Twenty-five years ago, in collaboration with Dr. Rebecca Buckley, we initiated, and subsequently played a central role in the clinical development of polyethylene glycol (PEG)-modified adenosine deaminase (PEG-ADA) as replacement therapy for severe combined immunodeficiency disease (SCID) due to ADA deficiency. PEG-ADA was the first PEG-modified therapeutic agent to receive USFDA approval (in 1990), and the first effective form of enzyme replacement therapy for an inherited metabolic disease. We have also collaboarated in evaluating the metabolic efficacy of stem cell transplantation and stem cell gene therapy for treating ADA- SCID. In connection with this work, we have systematically investigated the mutational basis for ADA deficiency, and the relationship between genotype and phenotype. We have written reviews on the treatment of ADA deficiency, and major textbook chapters dealing with ADA and PNP deficiency, and other inherited diseases of purine metabolism. Over the past 3 decades we have continued to serve as a resource for establishing the diagnosis of ADA and PNP deficiency, and to monitor the metabolic effects of PEG-ADA therapy and the immunoe response to PEG-ADA in patients with ADA deficiency in the US and over 20 other countries.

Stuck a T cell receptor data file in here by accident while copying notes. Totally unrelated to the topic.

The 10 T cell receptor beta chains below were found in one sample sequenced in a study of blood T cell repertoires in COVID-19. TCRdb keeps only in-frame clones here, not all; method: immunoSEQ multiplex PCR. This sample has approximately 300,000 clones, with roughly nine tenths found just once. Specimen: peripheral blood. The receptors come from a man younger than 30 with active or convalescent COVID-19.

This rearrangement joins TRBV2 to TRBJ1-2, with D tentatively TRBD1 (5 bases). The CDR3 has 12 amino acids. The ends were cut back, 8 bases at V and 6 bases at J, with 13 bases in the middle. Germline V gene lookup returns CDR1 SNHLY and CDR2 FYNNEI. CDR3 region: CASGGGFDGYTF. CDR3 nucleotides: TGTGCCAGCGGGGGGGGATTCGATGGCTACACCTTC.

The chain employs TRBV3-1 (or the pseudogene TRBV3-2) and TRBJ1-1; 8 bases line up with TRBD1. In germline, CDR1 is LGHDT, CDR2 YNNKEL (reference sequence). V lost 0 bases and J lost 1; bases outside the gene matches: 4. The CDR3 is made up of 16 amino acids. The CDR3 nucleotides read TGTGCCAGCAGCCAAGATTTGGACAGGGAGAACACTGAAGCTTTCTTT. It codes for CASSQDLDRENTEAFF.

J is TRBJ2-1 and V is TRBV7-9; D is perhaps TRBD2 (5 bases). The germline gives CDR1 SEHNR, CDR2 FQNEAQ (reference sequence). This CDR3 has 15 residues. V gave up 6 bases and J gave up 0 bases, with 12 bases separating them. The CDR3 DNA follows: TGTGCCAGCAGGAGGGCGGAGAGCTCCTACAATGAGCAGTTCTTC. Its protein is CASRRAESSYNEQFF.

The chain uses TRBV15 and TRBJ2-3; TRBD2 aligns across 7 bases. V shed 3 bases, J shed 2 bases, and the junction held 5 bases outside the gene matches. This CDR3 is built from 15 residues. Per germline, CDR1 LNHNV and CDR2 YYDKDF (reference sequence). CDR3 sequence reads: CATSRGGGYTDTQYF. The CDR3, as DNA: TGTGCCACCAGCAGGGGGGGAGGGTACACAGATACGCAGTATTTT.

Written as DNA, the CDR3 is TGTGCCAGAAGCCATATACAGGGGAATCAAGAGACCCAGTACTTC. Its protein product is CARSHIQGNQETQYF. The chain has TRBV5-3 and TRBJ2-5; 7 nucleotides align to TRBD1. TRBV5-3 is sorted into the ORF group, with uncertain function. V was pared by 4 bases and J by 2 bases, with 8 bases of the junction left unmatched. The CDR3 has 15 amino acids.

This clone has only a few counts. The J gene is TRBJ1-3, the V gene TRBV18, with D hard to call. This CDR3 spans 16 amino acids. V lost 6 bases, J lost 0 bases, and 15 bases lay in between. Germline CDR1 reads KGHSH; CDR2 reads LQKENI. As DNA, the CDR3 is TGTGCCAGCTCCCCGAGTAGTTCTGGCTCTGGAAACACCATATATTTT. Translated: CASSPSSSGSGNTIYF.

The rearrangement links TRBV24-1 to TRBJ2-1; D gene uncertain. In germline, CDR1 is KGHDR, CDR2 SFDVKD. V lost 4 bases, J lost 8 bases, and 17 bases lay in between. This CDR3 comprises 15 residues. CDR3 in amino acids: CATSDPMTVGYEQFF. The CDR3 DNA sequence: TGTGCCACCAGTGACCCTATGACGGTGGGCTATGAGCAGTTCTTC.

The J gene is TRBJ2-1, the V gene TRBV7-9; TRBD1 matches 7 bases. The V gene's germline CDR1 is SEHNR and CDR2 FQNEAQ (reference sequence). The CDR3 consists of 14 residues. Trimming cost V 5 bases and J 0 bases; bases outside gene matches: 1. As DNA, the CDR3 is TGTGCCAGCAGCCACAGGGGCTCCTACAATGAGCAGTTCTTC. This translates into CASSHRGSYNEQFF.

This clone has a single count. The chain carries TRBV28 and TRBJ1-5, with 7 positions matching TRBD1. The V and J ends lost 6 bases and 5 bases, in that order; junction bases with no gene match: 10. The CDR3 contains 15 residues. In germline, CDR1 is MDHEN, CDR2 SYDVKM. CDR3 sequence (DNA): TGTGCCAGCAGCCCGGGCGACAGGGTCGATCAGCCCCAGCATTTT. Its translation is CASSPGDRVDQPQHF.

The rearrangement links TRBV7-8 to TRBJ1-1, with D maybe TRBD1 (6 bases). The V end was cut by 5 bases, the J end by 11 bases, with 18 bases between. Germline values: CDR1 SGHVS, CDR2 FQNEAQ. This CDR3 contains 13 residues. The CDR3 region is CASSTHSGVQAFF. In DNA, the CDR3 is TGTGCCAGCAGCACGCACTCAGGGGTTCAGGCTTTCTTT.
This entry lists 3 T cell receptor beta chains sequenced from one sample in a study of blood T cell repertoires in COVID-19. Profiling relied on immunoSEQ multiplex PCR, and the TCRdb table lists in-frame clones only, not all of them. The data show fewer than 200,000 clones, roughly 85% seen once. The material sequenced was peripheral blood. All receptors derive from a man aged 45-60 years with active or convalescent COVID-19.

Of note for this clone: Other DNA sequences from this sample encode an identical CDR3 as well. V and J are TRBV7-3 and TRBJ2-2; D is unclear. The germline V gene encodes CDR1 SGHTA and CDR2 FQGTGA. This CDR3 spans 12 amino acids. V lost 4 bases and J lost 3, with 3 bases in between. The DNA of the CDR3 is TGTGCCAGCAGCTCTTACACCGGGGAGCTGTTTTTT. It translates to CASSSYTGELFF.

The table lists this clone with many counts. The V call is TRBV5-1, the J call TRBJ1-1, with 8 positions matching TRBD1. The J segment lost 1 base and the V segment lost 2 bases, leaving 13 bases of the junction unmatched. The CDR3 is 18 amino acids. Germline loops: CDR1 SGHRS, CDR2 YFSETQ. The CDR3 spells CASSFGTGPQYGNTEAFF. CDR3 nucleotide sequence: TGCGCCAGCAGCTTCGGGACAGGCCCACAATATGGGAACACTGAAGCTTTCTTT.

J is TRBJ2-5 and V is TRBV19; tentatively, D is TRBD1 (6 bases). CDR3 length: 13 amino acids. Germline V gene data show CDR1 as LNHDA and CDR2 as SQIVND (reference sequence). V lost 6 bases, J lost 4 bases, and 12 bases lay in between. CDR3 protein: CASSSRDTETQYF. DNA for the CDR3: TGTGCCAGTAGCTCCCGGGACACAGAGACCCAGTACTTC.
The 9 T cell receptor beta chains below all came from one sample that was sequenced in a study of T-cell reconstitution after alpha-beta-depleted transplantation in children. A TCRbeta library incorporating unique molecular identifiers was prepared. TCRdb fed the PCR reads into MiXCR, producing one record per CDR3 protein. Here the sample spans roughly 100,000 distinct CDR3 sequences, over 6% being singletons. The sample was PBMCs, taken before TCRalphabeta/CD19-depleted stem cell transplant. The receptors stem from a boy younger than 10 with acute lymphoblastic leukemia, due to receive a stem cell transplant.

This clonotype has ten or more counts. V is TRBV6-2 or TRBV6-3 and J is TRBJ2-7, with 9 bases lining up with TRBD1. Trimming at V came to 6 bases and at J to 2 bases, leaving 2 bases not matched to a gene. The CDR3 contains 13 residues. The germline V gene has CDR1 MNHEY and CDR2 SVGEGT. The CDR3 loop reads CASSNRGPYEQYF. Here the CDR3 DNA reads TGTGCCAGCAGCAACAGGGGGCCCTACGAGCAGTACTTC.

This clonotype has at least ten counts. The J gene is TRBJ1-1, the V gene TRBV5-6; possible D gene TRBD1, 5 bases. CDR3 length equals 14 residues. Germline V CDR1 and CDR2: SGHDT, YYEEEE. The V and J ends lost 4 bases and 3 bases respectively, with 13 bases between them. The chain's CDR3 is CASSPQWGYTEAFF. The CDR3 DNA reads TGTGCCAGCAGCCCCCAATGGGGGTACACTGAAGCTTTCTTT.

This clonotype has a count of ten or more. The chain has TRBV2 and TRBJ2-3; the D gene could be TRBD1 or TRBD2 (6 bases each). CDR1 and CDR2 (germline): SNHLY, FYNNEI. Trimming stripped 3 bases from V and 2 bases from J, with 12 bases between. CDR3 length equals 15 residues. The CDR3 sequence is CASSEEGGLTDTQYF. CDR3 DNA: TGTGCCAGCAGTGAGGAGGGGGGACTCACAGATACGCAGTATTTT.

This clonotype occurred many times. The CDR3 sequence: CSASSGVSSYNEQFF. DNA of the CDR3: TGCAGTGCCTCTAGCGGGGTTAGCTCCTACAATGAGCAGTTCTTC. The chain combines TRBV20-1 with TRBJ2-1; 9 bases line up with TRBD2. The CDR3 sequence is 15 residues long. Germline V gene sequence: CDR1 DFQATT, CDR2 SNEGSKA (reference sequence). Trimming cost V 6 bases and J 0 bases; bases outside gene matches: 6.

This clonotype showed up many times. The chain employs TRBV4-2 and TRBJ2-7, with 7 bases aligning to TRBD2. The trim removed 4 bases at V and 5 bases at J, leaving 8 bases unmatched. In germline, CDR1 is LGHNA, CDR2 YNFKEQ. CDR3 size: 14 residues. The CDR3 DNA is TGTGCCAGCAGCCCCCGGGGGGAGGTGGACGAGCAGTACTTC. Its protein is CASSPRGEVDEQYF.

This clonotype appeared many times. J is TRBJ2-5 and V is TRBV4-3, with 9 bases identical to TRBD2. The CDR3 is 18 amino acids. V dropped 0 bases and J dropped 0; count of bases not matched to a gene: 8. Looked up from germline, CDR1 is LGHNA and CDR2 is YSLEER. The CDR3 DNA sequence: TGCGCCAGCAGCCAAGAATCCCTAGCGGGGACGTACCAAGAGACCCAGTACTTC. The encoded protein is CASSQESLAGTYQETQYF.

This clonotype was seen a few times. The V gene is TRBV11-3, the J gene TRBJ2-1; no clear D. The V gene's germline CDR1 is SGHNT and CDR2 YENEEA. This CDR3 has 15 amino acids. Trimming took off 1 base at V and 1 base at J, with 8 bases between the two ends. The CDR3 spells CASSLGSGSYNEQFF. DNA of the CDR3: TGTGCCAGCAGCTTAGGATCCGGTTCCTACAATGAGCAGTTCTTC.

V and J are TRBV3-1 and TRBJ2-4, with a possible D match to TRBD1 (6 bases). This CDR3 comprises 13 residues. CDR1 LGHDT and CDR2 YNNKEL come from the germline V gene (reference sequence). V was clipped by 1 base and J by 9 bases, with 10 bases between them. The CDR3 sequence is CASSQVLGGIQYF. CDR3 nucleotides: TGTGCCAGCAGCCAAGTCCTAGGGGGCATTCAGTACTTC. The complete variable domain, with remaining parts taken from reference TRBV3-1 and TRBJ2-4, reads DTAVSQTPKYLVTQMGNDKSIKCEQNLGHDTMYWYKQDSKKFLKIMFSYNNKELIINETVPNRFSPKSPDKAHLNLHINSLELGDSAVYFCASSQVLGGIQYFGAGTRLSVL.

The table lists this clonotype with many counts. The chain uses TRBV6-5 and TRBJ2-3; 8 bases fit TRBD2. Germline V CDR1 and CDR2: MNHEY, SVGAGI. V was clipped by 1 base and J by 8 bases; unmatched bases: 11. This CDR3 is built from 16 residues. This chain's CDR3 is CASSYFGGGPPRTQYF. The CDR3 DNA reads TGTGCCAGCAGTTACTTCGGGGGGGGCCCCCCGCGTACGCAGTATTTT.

During the past two decades we have been engaged in translational research to develop a PEGylated recombinant urate oxidase (Pegloticase, Krystexxa) as an Orphan Drug for treating patients with refractory gout and poorly controlled hyperuricemia.  We demonstrated the effectiveness of Pegloticase in preventing uric acid nephropathy in a urate oxidase knockout mouse model, and have participated with John Sundy and other members of the Duke Rheumatology division in the first in-human phase 1 clinical trials of Pegloticase in patients with refractory gout. We subsequently obtained support from the USFDA Office of Orphan Products Development to conduct a Phase II clinical study of Pegloticase in order to optimize dosing and assess the potential effects of profoundly reducing serum uric acid levels on oxidative stress status. In 2010 Pegloticase was one of 21 new drugs to receive FDA approval. We are presently investigating the immune response to Pegloticase, which we have shown to be directed at the PEG polymer rather than the uricase protein.